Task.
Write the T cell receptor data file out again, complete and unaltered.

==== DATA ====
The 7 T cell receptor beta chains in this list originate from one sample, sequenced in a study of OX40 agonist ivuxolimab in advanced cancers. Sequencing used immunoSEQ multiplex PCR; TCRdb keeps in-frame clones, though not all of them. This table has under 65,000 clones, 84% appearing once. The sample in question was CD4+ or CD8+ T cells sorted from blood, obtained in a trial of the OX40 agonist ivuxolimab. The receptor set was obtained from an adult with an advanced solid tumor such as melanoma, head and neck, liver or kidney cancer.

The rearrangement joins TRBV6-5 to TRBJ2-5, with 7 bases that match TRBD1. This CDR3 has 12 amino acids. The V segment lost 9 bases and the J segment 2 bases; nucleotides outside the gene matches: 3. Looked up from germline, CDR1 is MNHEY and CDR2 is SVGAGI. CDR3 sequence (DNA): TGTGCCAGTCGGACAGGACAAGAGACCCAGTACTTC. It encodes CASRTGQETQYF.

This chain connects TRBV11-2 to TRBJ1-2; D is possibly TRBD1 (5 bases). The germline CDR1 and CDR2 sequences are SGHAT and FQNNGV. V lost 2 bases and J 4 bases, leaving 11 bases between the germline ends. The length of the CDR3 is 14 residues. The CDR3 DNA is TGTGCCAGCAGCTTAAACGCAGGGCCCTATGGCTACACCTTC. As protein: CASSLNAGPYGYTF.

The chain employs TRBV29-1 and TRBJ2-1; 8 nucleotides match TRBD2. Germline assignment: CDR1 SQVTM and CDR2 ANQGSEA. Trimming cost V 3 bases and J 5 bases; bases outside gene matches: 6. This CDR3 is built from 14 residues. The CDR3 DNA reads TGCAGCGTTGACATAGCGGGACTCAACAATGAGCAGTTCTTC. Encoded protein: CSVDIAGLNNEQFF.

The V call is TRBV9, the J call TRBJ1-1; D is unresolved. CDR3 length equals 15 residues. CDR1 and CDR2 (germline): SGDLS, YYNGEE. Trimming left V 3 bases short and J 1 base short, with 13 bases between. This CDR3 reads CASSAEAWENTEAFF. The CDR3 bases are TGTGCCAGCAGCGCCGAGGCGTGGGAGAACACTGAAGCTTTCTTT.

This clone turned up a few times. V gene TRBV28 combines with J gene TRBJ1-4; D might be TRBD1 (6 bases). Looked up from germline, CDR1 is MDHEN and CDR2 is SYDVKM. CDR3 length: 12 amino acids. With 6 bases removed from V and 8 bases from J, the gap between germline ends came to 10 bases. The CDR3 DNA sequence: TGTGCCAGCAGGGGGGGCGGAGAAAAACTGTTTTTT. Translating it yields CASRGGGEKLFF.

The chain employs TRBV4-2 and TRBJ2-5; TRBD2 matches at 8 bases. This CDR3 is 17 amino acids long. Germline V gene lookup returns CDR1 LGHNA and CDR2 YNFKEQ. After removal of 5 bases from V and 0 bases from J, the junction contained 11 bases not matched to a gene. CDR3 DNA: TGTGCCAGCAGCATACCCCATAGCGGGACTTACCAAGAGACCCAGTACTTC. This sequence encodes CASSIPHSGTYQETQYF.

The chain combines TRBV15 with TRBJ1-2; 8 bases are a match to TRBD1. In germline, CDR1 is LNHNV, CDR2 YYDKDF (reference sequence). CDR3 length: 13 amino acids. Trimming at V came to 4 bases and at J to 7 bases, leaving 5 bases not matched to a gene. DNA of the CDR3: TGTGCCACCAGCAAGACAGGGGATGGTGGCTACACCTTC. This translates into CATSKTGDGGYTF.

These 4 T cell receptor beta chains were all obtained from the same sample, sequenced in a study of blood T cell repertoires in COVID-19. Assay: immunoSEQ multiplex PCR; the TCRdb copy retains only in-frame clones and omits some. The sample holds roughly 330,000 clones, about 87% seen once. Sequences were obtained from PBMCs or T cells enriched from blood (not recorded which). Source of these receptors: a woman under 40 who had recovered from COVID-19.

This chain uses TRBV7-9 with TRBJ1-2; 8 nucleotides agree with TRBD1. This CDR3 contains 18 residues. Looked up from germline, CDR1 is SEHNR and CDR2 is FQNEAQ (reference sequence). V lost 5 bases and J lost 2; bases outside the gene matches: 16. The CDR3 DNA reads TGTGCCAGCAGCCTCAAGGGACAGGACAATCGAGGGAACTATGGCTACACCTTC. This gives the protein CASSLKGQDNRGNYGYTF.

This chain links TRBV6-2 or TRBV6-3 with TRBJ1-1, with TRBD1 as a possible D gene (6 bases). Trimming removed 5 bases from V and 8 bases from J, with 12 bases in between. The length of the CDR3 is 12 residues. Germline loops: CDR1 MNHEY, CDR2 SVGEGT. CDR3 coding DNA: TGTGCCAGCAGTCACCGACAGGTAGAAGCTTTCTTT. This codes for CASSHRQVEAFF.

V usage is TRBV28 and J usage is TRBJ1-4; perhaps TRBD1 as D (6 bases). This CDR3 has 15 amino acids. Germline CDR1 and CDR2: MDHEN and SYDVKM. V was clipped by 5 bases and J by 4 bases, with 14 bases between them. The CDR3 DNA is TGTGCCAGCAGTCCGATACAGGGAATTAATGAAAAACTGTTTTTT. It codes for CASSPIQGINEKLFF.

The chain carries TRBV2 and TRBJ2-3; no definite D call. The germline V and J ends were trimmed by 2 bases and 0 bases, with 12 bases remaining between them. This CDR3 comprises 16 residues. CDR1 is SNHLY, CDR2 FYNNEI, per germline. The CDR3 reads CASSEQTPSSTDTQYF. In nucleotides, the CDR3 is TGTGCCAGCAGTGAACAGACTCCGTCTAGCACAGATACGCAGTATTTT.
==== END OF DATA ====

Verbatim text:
The 7 T cell receptor beta chains in this list originate from one sample, sequenced in a study of OX40 agonist ivuxolimab in advanced cancers. Sequencing used immunoSEQ multiplex PCR; TCRdb keeps in-frame clones, though not all of them. This table has under 65,000 clones, 84% appearing once. The sample in question was CD4+ or CD8+ T cells sorted from blood, obtained in a trial of the OX40 agonist ivuxolimab. The receptor set was obtained from an adult with an advanced solid tumor such as melanoma, head and neck, liver or kidney cancer.

The rearrangement joins TRBV6-5 to TRBJ2-5, with 7 bases that match TRBD1. This CDR3 has 12 amino acids. The V segment lost 9 bases and the J segment 2 bases; nucleotides outside the gene matches: 3. Looked up from germline, CDR1 is MNHEY and CDR2 is SVGAGI. CDR3 sequence (DNA): TGTGCCAGTCGGACAGGACAAGAGACCCAGTACTTC. It encodes CASRTGQETQYF.

This chain connects TRBV11-2 to TRBJ1-2; D is possibly TRBD1 (5 bases). The germline CDR1 and CDR2 sequences are SGHAT and FQNNGV. V lost 2 bases and J 4 bases, leaving 11 bases between the germline ends. The length of the CDR3 is 14 residues. The CDR3 DNA is TGTGCCAGCAGCTTAAACGCAGGGCCCTATGGCTACACCTTC. As protein: CASSLNAGPYGYTF.

The chain employs TRBV29-1 and TRBJ2-1; 8 nucleotides match TRBD2. Germline assignment: CDR1 SQVTM and CDR2 ANQGSEA. Trimming cost V 3 bases and J 5 bases; bases outside gene matches: 6. This CDR3 is built from 14 residues. The CDR3 DNA reads TGCAGCGTTGACATAGCGGGACTCAACAATGAGCAGTTCTTC. Encoded protein: CSVDIAGLNNEQFF.

The V call is TRBV9, the J call TRBJ1-1; D is unresolved. CDR3 length equals 15 residues. CDR1 and CDR2 (germline): SGDLS, YYNGEE. Trimming left V 3 bases short and J 1 base short, with 13 bases between. This CDR3 reads CASSAEAWENTEAFF. The CDR3 bases are TGTGCCAGCAGCGCCGAGGCGTGGGAGAACACTGAAGCTTTCTTT.

This clone turned up a few times. V gene TRBV28 combines with J gene TRBJ1-4; D might be TRBD1 (6 bases). Looked up from germline, CDR1 is MDHEN and CDR2 is SYDVKM. CDR3 length: 12 amino acids. With 6 bases removed from V and 8 bases from J, the gap between germline ends came to 10 bases. The CDR3 DNA sequence: TGTGCCAGCAGGGGGGGCGGAGAAAAACTGTTTTTT. Translating it yields CASRGGGEKLFF.

The chain employs TRBV4-2 and TRBJ2-5; TRBD2 matches at 8 bases. This CDR3 is 17 amino acids long. Germline V gene lookup returns CDR1 LGHNA and CDR2 YNFKEQ. After removal of 5 bases from V and 0 bases from J, the junction contained 11 bases not matched to a gene. CDR3 DNA: TGTGCCAGCAGCATACCCCATAGCGGGACTTACCAAGAGACCCAGTACTTC. This sequence encodes CASSIPHSGTYQETQYF.

The chain combines TRBV15 with TRBJ1-2; 8 bases are a match to TRBD1. In germline, CDR1 is LNHNV, CDR2 YYDKDF (reference sequence). CDR3 length: 13 amino acids. Trimming at V came to 4 bases and at J to 7 bases, leaving 5 bases not matched to a gene. DNA of the CDR3: TGTGCCACCAGCAAGACAGGGGATGGTGGCTACACCTTC. This translates into CATSKTGDGGYTF.

These 4 T cell receptor beta chains were all obtained from the same sample, sequenced in a study of blood T cell repertoires in COVID-19. Assay: immunoSEQ multiplex PCR; the TCRdb copy retains only in-frame clones and omits some. The sample holds roughly 330,000 clones, about 87% seen once. Sequences were obtained from PBMCs or T cells enriched from blood (not recorded which). Source of these receptors: a woman under 40 who had recovered from COVID-19.

This chain uses TRBV7-9 with TRBJ1-2; 8 nucleotides agree with TRBD1. This CDR3 contains 18 residues. Looked up from germline, CDR1 is SEHNR and CDR2 is FQNEAQ (reference sequence). V lost 5 bases and J lost 2; bases outside the gene matches: 16. The CDR3 DNA reads TGTGCCAGCAGCCTCAAGGGACAGGACAATCGAGGGAACTATGGCTACACCTTC. This gives the protein CASSLKGQDNRGNYGYTF.

This chain links TRBV6-2 or TRBV6-3 with TRBJ1-1, with TRBD1 as a possible D gene (6 bases). Trimming removed 5 bases from V and 8 bases from J, with 12 bases in between. The length of the CDR3 is 12 residues. Germline loops: CDR1 MNHEY, CDR2 SVGEGT. CDR3 coding DNA: TGTGCCAGCAGTCACCGACAGGTAGAAGCTTTCTTT. This codes for CASSHRQVEAFF.

V usage is TRBV28 and J usage is TRBJ1-4; perhaps TRBD1 as D (6 bases). This CDR3 has 15 amino acids. Germline CDR1 and CDR2: MDHEN and SYDVKM. V was clipped by 5 bases and J by 4 bases, with 14 bases between them. The CDR3 DNA is TGTGCCAGCAGTCCGATACAGGGAATTAATGAAAAACTGTTTTTT. It codes for CASSPIQGINEKLFF.

The chain carries TRBV2 and TRBJ2-3; no definite D call. The germline V and J ends were trimmed by 2 bases and 0 bases, with 12 bases remaining between them. This CDR3 comprises 16 residues. CDR1 is SNHLY, CDR2 FYNNEI, per germline. The CDR3 reads CASSEQTPSSTDTQYF. In nucleotides, the CDR3 is TGTGCCAGCAGTGAACAGACTCCGTCTAGCACAGATACGCAGTATTTT.